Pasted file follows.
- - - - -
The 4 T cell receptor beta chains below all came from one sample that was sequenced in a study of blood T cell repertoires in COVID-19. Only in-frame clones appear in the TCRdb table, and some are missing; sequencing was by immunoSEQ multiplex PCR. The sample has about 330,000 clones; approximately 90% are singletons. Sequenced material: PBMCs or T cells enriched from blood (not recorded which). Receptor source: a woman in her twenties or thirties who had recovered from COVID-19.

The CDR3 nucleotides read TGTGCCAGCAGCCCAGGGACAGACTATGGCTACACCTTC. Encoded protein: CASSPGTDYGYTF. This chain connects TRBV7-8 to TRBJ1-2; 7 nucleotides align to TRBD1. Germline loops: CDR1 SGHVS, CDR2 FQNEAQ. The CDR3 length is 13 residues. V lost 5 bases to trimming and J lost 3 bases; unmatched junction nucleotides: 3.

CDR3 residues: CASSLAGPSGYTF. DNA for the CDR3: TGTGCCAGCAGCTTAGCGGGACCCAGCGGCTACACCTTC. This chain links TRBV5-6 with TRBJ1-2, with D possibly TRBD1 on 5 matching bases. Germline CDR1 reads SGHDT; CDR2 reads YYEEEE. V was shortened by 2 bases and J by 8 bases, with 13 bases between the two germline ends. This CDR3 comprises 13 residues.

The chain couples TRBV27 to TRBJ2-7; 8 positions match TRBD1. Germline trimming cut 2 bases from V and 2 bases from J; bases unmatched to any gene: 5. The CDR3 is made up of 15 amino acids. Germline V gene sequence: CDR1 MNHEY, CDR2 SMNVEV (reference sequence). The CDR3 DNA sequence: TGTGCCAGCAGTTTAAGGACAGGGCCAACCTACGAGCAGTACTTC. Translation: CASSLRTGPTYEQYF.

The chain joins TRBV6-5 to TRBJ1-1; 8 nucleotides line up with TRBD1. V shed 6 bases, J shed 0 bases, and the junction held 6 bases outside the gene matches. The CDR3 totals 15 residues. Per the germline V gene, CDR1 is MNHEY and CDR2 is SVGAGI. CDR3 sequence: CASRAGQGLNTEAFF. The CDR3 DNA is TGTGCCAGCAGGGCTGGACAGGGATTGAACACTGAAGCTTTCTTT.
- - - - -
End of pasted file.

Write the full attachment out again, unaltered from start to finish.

The 4 T cell receptor beta chains below all came from one sample that was sequenced in a study of blood T cell repertoires in COVID-19. Only in-frame clones appear in the TCRdb table, and some are missing; sequencing was by immunoSEQ multiplex PCR. The sample has about 330,000 clones; approximately 90% are singletons. Sequenced material: PBMCs or T cells enriched from blood (not recorded which). Receptor source: a woman in her twenties or thirties who had recovered from COVID-19.

The CDR3 nucleotides read TGTGCCAGCAGCCCAGGGACAGACTATGGCTACACCTTC. Encoded protein: CASSPGTDYGYTF. This chain connects TRBV7-8 to TRBJ1-2; 7 nucleotides align to TRBD1. Germline loops: CDR1 SGHVS, CDR2 FQNEAQ. The CDR3 length is 13 residues. V lost 5 bases to trimming and J lost 3 bases; unmatched junction nucleotides: 3.

CDR3 residues: CASSLAGPSGYTF. DNA for the CDR3: TGTGCCAGCAGCTTAGCGGGACCCAGCGGCTACACCTTC. This chain links TRBV5-6 with TRBJ1-2, with D possibly TRBD1 on 5 matching bases. Germline CDR1 reads SGHDT; CDR2 reads YYEEEE. V was shortened by 2 bases and J by 8 bases, with 13 bases between the two germline ends. This CDR3 comprises 13 residues.

The chain couples TRBV27 to TRBJ2-7; 8 positions match TRBD1. Germline trimming cut 2 bases from V and 2 bases from J; bases unmatched to any gene: 5. The CDR3 is made up of 15 amino acids. Germline V gene sequence: CDR1 MNHEY, CDR2 SMNVEV (reference sequence). The CDR3 DNA sequence: TGTGCCAGCAGTTTAAGGACAGGGCCAACCTACGAGCAGTACTTC. Translation: CASSLRTGPTYEQYF.

The chain joins TRBV6-5 to TRBJ1-1; 8 nucleotides line up with TRBD1. V shed 6 bases, J shed 0 bases, and the junction held 6 bases outside the gene matches. The CDR3 totals 15 residues. Per the germline V gene, CDR1 is MNHEY and CDR2 is SVGAGI. CDR3 sequence: CASRAGQGLNTEAFF. The CDR3 DNA is TGTGCCAGCAGGGCTGGACAGGGATTGAACACTGAAGCTTTCTTT.